What Is Osteoarthritis?
This is a problem of bones and joints, and affects women slightly more frequently than men. It is more common with increasing age, usually presenting after the age of 45. It is sometimes given different names - arthrosis, osteoarthrosis and degenerative joint disease, for example - but all these mean the same thing.
Normal bone ends are covered by cartilage, which helps bones move freely and easily without rubbing against each other. In osteoarthritis (OA), these cartilages thin, and the bone underneath thickens up as a result. This causes inflammation around the bones and joint, causing pain, swelling and problems in movement.
What Causes Osteoarthritis?
Normal daily activities probably have little part to play in the development of OA, but any activity that puts repeated stresses on a particular joint or bone may predispose to OA. Being overweight is undoubtedly a risk factor for knee OA, and previous fractures of a joint or joint surgery will increase its risk of developing OA also.
What Are The Signs And Symptoms Of Osteoarthritis?
The main symptoms are two-fold; pain and stiffness in a joint. Exercise worsens these and rest makes them better, and cold or damp weather is often said to worsen them too although this is highly specific for each individual. The main joints affected by OA are the hip and knee, with the small joints of the hand and wrist, and neck also being commonly affected. There may be 'clicks' or 'cracks' when these joints are moved, and symptoms worsened by certain postures or activities such as driving or writing.
Will I Have Any Tests Or Investigations?
Many cases of OA can be diagnosed from the clinical examination alone, especially of the larger joints. Blood tests can be useful in distinguishing this type of arthritis from rheumatoid arthritis, and X-rays also have a characteristic appearance suggesting OA. Apart from this, there are few other specialized tests available.
At its simplest, treatment may only need to be a daily exercise programme since this increases the mobility of a joint and helps to reduce its pain. Not only does this benefit the joint, it also helps to strengthen the muscles around that joint - vital in supporting and maintaining normal joint function.
Simple paracetamol should be the first painkiller of choice, taken regularly and in a dose of up to eight 500mg tablets daily. Non-steroidal anti-inflammatory drugs (NSAIDs) are very helpful in relieving the inflammation around a joint in some people, but should not be used in people with a history of active stomach ulcers or asthma.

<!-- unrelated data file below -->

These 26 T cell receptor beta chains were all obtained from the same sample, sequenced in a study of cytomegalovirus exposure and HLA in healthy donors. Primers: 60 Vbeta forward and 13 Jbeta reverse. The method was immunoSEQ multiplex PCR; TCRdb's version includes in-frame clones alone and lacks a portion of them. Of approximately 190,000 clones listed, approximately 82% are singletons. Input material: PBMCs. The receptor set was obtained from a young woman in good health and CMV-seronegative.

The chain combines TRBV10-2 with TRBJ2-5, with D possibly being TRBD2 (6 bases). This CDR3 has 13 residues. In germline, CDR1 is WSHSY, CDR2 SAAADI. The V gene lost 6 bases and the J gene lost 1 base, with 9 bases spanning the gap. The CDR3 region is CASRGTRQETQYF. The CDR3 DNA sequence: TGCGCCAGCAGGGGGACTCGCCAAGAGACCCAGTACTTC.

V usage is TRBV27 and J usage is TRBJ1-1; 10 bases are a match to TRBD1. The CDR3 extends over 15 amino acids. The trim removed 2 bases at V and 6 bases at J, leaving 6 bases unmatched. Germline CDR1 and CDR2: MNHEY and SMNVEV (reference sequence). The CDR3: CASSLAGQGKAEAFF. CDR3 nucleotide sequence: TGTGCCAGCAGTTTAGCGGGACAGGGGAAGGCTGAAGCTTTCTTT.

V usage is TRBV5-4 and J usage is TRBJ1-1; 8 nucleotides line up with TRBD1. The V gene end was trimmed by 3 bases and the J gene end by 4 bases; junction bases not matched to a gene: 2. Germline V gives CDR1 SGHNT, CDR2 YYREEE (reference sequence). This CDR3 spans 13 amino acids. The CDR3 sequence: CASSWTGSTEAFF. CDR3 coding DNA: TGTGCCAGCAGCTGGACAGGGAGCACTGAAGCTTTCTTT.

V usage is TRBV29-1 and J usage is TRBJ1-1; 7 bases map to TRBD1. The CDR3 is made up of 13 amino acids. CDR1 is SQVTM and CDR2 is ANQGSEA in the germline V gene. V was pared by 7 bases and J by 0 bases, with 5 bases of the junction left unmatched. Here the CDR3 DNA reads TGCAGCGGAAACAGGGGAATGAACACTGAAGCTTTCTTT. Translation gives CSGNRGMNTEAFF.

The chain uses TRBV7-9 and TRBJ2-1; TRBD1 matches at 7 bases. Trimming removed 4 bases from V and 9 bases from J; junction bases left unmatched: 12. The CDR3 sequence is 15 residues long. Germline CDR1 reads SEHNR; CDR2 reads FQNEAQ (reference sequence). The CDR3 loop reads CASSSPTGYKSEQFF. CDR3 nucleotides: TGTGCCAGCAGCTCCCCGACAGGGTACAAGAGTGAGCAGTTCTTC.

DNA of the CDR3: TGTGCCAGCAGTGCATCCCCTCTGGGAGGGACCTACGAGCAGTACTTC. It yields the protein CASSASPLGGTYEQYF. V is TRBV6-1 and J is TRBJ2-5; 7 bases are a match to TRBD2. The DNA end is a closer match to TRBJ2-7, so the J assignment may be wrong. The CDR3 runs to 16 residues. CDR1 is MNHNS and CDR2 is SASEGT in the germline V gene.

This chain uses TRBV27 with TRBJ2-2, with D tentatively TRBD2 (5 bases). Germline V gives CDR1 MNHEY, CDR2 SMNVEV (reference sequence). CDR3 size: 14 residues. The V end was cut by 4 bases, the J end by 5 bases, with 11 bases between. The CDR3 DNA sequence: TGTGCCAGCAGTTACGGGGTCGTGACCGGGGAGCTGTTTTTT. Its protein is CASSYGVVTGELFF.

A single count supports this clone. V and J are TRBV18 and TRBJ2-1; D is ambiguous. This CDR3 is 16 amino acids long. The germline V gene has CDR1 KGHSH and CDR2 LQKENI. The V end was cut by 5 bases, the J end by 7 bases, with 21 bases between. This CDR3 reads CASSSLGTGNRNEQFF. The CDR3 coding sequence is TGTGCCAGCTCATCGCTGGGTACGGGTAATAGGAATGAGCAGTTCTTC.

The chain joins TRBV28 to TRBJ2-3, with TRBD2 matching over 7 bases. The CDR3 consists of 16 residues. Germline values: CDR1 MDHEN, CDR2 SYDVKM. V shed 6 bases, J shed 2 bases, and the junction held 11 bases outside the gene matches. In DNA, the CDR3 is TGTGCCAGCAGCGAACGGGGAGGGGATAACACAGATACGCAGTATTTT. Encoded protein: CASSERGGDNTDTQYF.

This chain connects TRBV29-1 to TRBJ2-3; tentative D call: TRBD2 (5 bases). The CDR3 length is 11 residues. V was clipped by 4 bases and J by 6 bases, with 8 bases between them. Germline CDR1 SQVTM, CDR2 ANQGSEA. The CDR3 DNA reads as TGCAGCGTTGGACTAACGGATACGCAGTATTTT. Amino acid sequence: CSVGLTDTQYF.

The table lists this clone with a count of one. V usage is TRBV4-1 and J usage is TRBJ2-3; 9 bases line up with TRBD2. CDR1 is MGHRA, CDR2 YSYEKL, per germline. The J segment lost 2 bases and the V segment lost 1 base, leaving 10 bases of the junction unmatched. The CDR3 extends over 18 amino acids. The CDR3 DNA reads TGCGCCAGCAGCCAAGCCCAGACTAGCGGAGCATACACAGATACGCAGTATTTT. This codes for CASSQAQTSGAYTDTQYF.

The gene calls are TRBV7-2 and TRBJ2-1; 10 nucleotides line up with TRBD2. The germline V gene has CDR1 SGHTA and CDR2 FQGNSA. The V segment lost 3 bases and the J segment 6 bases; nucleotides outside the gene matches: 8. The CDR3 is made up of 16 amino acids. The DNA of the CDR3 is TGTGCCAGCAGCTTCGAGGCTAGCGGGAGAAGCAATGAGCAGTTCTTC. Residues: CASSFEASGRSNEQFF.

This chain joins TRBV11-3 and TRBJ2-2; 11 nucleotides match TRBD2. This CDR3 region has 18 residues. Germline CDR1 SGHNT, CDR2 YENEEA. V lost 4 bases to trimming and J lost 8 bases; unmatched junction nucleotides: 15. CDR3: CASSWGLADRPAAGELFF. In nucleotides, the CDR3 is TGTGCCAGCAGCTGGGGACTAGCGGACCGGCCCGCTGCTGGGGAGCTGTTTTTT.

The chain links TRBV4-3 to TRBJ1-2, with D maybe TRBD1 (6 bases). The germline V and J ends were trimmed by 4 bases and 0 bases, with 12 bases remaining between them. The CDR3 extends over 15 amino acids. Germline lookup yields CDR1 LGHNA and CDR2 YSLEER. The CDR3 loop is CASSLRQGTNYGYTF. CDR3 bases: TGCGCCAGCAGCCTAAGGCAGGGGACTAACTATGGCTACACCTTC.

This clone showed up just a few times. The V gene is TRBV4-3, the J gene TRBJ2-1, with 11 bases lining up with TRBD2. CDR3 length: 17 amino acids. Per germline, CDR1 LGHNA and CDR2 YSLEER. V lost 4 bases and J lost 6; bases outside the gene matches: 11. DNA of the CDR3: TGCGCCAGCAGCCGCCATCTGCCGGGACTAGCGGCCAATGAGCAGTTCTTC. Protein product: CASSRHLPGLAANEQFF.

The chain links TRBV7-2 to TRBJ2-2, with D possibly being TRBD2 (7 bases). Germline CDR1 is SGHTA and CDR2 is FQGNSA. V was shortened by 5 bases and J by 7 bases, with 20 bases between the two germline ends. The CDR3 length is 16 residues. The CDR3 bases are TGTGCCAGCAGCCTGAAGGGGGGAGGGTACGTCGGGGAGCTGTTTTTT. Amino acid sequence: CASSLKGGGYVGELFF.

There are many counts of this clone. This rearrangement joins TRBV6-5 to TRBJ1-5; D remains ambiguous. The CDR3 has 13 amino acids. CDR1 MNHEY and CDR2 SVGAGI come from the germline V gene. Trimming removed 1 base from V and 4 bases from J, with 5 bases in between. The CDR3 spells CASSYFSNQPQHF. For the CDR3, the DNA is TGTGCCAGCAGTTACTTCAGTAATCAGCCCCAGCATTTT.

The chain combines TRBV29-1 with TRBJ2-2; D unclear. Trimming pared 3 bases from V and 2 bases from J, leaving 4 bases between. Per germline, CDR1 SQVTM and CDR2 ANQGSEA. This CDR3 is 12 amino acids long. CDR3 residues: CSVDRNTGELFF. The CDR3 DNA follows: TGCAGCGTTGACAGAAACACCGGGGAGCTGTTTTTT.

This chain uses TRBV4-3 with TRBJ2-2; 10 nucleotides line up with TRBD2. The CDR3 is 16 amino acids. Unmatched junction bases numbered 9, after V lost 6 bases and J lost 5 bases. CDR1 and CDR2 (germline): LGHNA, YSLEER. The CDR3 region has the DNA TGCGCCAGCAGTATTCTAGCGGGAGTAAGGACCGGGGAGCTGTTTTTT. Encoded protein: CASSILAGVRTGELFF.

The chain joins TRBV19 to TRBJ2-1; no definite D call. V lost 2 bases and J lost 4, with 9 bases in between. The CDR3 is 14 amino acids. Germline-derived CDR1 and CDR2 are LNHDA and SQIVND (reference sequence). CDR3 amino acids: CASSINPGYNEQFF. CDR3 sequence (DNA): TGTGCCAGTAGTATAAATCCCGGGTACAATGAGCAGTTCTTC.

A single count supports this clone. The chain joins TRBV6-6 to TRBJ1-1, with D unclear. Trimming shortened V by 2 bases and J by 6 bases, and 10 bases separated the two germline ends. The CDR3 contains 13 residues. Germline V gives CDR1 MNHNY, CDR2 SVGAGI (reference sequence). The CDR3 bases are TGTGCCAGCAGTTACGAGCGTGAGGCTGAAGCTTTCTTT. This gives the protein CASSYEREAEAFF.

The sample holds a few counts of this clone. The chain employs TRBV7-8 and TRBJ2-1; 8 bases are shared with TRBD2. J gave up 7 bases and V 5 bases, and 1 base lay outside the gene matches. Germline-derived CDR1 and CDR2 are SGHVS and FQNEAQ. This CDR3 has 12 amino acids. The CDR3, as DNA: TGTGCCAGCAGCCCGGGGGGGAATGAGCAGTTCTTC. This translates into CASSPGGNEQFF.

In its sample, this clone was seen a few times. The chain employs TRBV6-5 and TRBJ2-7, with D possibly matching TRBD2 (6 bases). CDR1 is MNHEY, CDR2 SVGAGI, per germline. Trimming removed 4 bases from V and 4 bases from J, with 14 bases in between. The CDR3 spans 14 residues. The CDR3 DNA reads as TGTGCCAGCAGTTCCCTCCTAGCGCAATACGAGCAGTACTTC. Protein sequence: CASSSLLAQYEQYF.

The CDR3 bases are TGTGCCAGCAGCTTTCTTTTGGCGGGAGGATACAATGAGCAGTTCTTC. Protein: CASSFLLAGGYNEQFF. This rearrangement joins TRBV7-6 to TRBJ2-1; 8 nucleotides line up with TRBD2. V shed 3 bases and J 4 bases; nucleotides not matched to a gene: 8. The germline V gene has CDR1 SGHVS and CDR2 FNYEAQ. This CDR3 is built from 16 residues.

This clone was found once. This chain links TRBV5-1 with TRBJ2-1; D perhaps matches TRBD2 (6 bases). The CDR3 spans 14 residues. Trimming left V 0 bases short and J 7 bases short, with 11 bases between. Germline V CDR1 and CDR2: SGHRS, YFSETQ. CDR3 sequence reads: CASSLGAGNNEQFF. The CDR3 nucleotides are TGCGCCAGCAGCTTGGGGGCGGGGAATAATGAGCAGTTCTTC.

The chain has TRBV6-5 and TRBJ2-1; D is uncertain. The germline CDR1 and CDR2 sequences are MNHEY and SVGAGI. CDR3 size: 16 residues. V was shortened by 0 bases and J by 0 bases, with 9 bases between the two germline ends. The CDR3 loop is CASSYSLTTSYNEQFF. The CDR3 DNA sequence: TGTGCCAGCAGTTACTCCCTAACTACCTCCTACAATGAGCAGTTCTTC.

Surgery in the form of joint replacement is the ultimate treatment for severe OA, with hip and knee replacements being commonplace now. Elbow, finger and shoulder joints have also been replaced, and this type of surgery is developing technically all the time. If replacement is not warranted, the original joint can be left intact but simply reshaped and 'trimmed back' to an appropriate shape - a procedure called an osteotomy.
What Course Will The Illness Follow?
Most people rapidly learn to recognise the pattern of their OA, and what seems to make it worse or better. For many people, their symptoms reach a peak within 4 to 5 years of developing and then get no worse. A combination of exercise, medication and sensible self-help usually means most OA sufferers do not need to have surgery at any time in their life, although hip replacements are the commonest reason for such surgery in patients with OA.
A small percentage also need strong painkilling medication, and can face increasing disability if surgery is not an option due to ill-health or severe obesity (another consequence of severely restricted activity because of OA).
Can I Do Anything To Help Myself?
Yes - eat a sensible diet, and avoid trendy 'arthritis-beating wonder diets' which have no basis in fact. Cod liver oil, and cherries - at least a dozen a day - appear to possibly have some active components that may minimize inflammation, but good nutrition is vital.
Some sufferers find simple 'alternative' treatments such as homeopathy, acupuncture and reflexology useful, but this is individual to each person. Daily exercise helps to prevent weight gain and joint stiffness (swimming is an excellent example), and always keep your weight steady if you can - lose it if you are becoming overweight since this merely serves to increase the load on the joints and worsen symptoms.
Tell Your Doctor
1. How long have you noticed problems with your joints?
2. Is one particular joint affected worse than any other?
3. Is there one particular symptom you notice more than any other?
4. Are you very stiff when you first wake up?
5. Have you tried any treatments to help yourself already?
Ask your Doctor
1. If my symptoms are sometimes better when I rest, why should I be exercising regularly?
2. Will hormone replacement therapy (HRT) be of any benefit to me?
3. How bad do I have to be before I can have a new joint fitted?
4. Is OA different to 'rheumatics' or rheumatoid arthritis, and why?
5. Am I entitled to any disability benefits?